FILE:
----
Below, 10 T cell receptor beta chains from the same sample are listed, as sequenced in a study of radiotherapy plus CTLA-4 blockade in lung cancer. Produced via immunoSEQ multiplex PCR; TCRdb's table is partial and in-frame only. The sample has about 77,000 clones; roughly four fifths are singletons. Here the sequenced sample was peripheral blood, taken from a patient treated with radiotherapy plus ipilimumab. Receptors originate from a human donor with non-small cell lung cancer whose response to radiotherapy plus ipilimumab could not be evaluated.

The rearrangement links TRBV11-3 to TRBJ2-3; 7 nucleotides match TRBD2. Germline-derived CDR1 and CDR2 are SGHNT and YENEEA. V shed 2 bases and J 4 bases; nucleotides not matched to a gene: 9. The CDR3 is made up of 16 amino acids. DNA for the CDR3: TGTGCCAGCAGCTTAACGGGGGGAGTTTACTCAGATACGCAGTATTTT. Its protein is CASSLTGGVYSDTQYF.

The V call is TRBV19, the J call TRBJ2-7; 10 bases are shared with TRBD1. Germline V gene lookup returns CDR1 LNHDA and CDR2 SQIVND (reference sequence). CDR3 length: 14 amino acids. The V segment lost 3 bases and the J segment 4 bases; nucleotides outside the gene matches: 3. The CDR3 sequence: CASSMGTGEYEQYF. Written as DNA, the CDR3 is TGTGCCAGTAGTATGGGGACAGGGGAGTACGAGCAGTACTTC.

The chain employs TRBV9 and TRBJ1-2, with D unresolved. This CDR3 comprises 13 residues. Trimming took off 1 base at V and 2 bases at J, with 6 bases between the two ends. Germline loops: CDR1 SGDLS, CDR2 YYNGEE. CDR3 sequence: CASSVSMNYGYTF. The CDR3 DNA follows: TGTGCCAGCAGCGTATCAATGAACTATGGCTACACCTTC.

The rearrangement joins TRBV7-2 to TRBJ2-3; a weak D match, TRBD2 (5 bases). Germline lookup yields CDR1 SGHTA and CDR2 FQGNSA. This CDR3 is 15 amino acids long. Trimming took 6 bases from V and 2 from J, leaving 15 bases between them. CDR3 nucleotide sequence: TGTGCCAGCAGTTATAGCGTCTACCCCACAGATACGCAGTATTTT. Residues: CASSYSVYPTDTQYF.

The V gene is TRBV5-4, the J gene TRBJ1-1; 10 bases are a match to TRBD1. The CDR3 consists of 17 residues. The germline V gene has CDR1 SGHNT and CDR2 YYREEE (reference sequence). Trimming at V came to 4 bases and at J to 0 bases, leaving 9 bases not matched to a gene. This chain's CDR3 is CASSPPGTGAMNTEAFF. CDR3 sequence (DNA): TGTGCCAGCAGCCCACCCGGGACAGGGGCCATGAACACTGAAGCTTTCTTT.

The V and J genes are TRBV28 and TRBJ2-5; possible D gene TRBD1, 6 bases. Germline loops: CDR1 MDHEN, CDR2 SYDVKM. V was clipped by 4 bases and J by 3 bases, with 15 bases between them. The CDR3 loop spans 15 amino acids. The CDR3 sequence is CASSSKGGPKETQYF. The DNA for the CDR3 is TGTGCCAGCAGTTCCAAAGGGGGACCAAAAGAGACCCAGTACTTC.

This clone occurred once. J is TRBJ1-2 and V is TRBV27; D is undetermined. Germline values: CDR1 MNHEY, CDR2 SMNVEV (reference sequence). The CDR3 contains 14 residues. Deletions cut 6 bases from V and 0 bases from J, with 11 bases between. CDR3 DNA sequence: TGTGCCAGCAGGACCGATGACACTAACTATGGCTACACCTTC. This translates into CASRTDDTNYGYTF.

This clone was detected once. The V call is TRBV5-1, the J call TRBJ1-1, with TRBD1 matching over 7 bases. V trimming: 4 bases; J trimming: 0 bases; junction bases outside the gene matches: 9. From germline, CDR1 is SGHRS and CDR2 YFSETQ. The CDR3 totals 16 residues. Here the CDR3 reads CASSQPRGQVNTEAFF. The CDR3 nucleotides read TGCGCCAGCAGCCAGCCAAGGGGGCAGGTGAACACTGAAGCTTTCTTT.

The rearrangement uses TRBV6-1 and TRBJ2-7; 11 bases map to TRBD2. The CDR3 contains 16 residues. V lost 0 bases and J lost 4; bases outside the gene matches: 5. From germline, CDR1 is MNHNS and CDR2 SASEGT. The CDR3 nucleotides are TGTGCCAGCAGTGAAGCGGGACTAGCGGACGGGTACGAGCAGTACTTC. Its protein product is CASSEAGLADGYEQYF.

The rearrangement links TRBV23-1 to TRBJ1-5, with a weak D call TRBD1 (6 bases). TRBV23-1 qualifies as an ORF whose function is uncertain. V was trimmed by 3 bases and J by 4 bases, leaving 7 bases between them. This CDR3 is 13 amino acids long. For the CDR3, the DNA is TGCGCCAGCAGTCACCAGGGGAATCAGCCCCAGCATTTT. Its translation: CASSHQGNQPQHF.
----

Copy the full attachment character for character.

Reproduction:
Below, 10 T cell receptor beta chains from the same sample are listed, as sequenced in a study of radiotherapy plus CTLA-4 blockade in lung cancer. Produced via immunoSEQ multiplex PCR; TCRdb's table is partial and in-frame only. The sample has about 77,000 clones; roughly four fifths are singletons. Here the sequenced sample was peripheral blood, taken from a patient treated with radiotherapy plus ipilimumab. Receptors originate from a human donor with non-small cell lung cancer whose response to radiotherapy plus ipilimumab could not be evaluated.

The rearrangement links TRBV11-3 to TRBJ2-3; 7 nucleotides match TRBD2. Germline-derived CDR1 and CDR2 are SGHNT and YENEEA. V shed 2 bases and J 4 bases; nucleotides not matched to a gene: 9. The CDR3 is made up of 16 amino acids. DNA for the CDR3: TGTGCCAGCAGCTTAACGGGGGGAGTTTACTCAGATACGCAGTATTTT. Its protein is CASSLTGGVYSDTQYF.

The V call is TRBV19, the J call TRBJ2-7; 10 bases are shared with TRBD1. Germline V gene lookup returns CDR1 LNHDA and CDR2 SQIVND (reference sequence). CDR3 length: 14 amino acids. The V segment lost 3 bases and the J segment 4 bases; nucleotides outside the gene matches: 3. The CDR3 sequence: CASSMGTGEYEQYF. Written as DNA, the CDR3 is TGTGCCAGTAGTATGGGGACAGGGGAGTACGAGCAGTACTTC.

The chain employs TRBV9 and TRBJ1-2, with D unresolved. This CDR3 comprises 13 residues. Trimming took off 1 base at V and 2 bases at J, with 6 bases between the two ends. Germline loops: CDR1 SGDLS, CDR2 YYNGEE. CDR3 sequence: CASSVSMNYGYTF. The CDR3 DNA follows: TGTGCCAGCAGCGTATCAATGAACTATGGCTACACCTTC.

The rearrangement joins TRBV7-2 to TRBJ2-3; a weak D match, TRBD2 (5 bases). Germline lookup yields CDR1 SGHTA and CDR2 FQGNSA. This CDR3 is 15 amino acids long. Trimming took 6 bases from V and 2 from J, leaving 15 bases between them. CDR3 nucleotide sequence: TGTGCCAGCAGTTATAGCGTCTACCCCACAGATACGCAGTATTTT. Residues: CASSYSVYPTDTQYF.

The V gene is TRBV5-4, the J gene TRBJ1-1; 10 bases are a match to TRBD1. The CDR3 consists of 17 residues. The germline V gene has CDR1 SGHNT and CDR2 YYREEE (reference sequence). Trimming at V came to 4 bases and at J to 0 bases, leaving 9 bases not matched to a gene. This chain's CDR3 is CASSPPGTGAMNTEAFF. CDR3 sequence (DNA): TGTGCCAGCAGCCCACCCGGGACAGGGGCCATGAACACTGAAGCTTTCTTT.

The V and J genes are TRBV28 and TRBJ2-5; possible D gene TRBD1, 6 bases. Germline loops: CDR1 MDHEN, CDR2 SYDVKM. V was clipped by 4 bases and J by 3 bases, with 15 bases between them. The CDR3 loop spans 15 amino acids. The CDR3 sequence is CASSSKGGPKETQYF. The DNA for the CDR3 is TGTGCCAGCAGTTCCAAAGGGGGACCAAAAGAGACCCAGTACTTC.

This clone occurred once. J is TRBJ1-2 and V is TRBV27; D is undetermined. Germline values: CDR1 MNHEY, CDR2 SMNVEV (reference sequence). The CDR3 contains 14 residues. Deletions cut 6 bases from V and 0 bases from J, with 11 bases between. CDR3 DNA sequence: TGTGCCAGCAGGACCGATGACACTAACTATGGCTACACCTTC. This translates into CASRTDDTNYGYTF.

This clone was detected once. The V call is TRBV5-1, the J call TRBJ1-1, with TRBD1 matching over 7 bases. V trimming: 4 bases; J trimming: 0 bases; junction bases outside the gene matches: 9. From germline, CDR1 is SGHRS and CDR2 YFSETQ. The CDR3 totals 16 residues. Here the CDR3 reads CASSQPRGQVNTEAFF. The CDR3 nucleotides read TGCGCCAGCAGCCAGCCAAGGGGGCAGGTGAACACTGAAGCTTTCTTT.

The rearrangement uses TRBV6-1 and TRBJ2-7; 11 bases map to TRBD2. The CDR3 contains 16 residues. V lost 0 bases and J lost 4; bases outside the gene matches: 5. From germline, CDR1 is MNHNS and CDR2 SASEGT. The CDR3 nucleotides are TGTGCCAGCAGTGAAGCGGGACTAGCGGACGGGTACGAGCAGTACTTC. Its protein product is CASSEAGLADGYEQYF.

The rearrangement links TRBV23-1 to TRBJ1-5, with a weak D call TRBD1 (6 bases). TRBV23-1 qualifies as an ORF whose function is uncertain. V was trimmed by 3 bases and J by 4 bases, leaving 7 bases between them. This CDR3 is 13 amino acids long. For the CDR3, the DNA is TGCGCCAGCAGTCACCAGGGGAATCAGCCCCAGCATTTT. Its translation: CASSHQGNQPQHF.